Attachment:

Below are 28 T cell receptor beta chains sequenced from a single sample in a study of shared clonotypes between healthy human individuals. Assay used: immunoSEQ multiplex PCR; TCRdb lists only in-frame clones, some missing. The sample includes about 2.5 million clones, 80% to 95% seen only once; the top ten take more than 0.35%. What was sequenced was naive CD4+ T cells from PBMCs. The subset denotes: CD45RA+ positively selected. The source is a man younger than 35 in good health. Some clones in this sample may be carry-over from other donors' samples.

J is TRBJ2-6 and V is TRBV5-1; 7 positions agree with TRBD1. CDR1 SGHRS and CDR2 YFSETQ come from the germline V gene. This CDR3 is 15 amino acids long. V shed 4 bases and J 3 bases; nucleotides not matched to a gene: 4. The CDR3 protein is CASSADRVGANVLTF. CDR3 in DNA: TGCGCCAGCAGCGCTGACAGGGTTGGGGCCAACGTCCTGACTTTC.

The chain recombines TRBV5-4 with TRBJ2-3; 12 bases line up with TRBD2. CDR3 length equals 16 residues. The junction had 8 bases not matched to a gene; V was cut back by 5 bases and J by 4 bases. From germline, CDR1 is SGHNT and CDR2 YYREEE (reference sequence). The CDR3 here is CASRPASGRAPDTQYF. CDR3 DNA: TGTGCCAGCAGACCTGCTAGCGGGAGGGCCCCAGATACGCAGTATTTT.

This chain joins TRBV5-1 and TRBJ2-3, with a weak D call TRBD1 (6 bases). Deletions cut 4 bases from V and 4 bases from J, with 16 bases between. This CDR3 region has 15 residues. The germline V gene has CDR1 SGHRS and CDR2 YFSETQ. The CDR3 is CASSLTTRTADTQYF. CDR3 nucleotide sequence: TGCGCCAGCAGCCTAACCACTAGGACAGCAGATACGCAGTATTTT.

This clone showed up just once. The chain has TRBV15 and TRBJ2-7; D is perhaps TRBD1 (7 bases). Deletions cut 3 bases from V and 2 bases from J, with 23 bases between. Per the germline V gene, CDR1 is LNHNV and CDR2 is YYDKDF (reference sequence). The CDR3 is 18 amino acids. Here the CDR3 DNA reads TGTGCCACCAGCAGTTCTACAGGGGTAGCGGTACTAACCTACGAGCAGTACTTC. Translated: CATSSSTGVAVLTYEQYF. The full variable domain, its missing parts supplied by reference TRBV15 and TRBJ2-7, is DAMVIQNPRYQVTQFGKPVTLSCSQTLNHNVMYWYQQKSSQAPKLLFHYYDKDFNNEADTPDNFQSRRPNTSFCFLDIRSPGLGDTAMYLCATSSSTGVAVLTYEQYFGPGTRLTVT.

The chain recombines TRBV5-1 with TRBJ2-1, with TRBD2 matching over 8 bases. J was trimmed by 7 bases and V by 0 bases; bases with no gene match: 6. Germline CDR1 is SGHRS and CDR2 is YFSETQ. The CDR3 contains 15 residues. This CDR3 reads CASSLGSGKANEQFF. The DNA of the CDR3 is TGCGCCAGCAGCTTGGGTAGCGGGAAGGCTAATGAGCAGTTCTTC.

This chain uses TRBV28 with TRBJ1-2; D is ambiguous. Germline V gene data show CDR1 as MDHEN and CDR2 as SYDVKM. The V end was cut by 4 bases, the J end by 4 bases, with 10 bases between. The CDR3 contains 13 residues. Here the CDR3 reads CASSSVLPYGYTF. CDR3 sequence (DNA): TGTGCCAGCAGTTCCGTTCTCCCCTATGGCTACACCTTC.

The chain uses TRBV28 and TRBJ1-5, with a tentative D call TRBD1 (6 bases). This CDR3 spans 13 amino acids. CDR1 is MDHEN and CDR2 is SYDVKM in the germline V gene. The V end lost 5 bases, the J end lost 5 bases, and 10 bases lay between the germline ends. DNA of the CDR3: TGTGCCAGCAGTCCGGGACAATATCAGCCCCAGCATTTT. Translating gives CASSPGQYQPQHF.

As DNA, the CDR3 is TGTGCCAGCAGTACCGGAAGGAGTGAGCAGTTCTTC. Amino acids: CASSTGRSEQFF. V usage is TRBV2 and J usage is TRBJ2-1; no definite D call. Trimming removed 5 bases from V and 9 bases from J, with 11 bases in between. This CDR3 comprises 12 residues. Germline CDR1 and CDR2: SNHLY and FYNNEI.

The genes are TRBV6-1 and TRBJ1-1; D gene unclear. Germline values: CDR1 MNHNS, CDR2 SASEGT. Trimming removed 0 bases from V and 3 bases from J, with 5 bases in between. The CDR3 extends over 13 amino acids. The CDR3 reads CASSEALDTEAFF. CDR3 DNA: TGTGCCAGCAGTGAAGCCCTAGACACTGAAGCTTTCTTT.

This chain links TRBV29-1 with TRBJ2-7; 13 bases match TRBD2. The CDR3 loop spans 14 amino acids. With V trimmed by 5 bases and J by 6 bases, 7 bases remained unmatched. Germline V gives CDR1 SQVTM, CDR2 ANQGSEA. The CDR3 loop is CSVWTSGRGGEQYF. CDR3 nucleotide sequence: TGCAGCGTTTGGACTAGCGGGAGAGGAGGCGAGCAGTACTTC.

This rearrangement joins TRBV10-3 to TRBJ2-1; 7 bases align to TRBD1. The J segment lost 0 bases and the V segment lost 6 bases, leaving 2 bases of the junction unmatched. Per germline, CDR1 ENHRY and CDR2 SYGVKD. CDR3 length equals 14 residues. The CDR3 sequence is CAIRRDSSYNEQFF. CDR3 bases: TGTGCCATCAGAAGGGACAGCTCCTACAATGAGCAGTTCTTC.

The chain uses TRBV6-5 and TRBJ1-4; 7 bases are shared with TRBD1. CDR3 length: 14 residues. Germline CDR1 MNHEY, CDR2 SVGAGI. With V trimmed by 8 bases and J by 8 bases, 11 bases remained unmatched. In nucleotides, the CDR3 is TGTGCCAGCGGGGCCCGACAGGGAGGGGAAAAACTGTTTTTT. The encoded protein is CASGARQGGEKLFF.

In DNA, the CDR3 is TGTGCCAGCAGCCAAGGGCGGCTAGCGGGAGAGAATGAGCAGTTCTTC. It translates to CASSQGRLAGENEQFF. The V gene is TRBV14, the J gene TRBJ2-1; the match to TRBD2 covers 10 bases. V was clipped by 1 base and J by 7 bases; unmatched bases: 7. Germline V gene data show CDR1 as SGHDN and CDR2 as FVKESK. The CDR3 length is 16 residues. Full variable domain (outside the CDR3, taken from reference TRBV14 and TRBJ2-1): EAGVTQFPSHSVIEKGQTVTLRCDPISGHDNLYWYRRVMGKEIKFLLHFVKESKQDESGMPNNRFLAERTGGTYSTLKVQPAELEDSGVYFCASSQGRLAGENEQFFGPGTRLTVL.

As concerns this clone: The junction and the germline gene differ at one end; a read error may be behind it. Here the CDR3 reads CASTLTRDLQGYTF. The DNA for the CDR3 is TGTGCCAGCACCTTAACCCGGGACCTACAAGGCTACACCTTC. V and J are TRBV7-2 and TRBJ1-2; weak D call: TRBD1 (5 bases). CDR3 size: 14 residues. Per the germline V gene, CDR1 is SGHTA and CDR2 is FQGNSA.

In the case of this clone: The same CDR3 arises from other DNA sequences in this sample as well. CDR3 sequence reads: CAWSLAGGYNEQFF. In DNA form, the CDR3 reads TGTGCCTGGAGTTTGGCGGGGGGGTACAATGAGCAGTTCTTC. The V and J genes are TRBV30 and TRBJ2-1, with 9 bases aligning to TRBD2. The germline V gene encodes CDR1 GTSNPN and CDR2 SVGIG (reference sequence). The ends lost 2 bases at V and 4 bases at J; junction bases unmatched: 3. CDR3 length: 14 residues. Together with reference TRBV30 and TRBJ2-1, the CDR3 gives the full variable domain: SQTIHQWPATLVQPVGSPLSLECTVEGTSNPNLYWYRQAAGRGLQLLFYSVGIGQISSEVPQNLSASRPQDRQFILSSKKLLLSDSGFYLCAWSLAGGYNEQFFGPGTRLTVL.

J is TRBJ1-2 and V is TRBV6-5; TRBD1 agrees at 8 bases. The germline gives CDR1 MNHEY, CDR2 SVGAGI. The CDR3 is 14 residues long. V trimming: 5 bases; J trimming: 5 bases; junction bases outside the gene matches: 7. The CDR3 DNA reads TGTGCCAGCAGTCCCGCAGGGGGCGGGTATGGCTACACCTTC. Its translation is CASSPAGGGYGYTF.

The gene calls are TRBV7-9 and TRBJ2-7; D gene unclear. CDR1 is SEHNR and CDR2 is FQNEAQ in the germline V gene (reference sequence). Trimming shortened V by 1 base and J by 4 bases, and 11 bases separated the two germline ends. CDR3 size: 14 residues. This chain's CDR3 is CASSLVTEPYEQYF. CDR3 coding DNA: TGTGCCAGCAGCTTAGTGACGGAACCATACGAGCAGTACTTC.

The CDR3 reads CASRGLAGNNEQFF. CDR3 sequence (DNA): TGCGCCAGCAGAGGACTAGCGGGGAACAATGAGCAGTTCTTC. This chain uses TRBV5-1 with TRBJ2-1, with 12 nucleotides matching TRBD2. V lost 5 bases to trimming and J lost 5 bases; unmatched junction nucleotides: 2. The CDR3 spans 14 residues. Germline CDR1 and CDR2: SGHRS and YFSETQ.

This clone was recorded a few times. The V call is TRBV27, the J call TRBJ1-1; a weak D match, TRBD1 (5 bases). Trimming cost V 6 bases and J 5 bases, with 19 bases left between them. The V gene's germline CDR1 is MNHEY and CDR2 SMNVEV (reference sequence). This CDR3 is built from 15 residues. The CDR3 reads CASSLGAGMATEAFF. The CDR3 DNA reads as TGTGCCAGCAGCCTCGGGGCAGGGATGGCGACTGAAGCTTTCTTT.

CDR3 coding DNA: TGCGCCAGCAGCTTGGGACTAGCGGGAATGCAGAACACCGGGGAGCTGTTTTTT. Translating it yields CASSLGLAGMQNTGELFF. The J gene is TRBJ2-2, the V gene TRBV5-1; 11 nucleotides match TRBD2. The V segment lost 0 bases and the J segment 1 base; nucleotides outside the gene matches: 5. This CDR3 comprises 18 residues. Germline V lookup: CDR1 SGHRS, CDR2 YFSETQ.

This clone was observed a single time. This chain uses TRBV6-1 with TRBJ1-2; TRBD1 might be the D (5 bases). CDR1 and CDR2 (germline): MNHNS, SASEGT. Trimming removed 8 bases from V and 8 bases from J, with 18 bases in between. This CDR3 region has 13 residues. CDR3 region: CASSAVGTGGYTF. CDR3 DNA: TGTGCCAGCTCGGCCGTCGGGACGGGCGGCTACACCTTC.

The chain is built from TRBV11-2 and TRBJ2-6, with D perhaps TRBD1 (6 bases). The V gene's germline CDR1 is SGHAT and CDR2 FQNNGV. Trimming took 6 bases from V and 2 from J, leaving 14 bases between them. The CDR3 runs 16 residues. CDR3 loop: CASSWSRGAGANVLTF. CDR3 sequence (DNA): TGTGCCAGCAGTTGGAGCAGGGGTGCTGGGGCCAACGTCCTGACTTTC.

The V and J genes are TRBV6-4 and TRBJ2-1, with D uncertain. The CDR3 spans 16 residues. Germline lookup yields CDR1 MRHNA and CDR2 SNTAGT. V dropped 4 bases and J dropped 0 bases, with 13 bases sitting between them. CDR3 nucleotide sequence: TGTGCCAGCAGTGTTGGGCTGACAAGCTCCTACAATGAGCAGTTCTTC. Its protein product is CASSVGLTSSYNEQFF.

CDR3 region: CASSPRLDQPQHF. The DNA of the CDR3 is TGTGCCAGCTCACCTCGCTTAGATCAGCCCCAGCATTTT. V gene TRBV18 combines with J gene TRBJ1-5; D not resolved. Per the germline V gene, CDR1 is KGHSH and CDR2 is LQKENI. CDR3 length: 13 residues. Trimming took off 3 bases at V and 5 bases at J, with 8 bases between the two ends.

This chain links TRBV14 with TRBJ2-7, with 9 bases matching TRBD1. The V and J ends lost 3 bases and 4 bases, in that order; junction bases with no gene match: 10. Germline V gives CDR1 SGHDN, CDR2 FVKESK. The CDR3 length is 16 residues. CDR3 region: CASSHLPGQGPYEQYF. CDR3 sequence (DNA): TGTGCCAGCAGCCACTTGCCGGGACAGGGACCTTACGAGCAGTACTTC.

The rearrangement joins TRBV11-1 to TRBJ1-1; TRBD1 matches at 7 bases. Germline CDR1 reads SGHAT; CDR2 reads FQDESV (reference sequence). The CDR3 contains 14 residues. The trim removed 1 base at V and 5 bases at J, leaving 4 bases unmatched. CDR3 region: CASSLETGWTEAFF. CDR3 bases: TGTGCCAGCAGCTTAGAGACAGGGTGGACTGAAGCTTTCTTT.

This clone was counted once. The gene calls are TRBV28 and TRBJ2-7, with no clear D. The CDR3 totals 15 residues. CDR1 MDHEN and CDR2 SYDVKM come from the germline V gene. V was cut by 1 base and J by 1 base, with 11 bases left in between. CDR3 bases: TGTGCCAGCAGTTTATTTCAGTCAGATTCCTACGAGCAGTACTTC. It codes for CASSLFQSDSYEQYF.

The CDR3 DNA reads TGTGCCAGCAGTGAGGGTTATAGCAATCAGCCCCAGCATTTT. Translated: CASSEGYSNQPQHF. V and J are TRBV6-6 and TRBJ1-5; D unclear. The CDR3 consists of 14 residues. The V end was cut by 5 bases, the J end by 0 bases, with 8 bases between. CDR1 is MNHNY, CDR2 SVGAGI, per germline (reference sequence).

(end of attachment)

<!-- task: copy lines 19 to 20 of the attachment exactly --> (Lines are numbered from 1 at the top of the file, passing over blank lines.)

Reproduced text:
The CDR3 reads CASRGLAGNNEQFF. CDR3 sequence (DNA): TGCGCCAGCAGAGGACTAGCGGGGAACAATGAGCAGTTCTTC. This chain uses TRBV5-1 with TRBJ2-1, with 12 nucleotides matching TRBD2. V lost 5 bases to trimming and J lost 5 bases; unmatched junction nucleotides: 2. The CDR3 spans 14 residues. Germline CDR1 and CDR2: SGHRS and YFSETQ.

This clone was recorded a few times. The V call is TRBV27, the J call TRBJ1-1; a weak D match, TRBD1 (5 bases). Trimming cost V 6 bases and J 5 bases, with 19 bases left between them. The V gene's germline CDR1 is MNHEY and CDR2 SMNVEV (reference sequence). This CDR3 is built from 15 residues. The CDR3 reads CASSLGAGMATEAFF. The CDR3 DNA reads as TGTGCCAGCAGCCTCGGGGCAGGGATGGCGACTGAAGCTTTCTTT.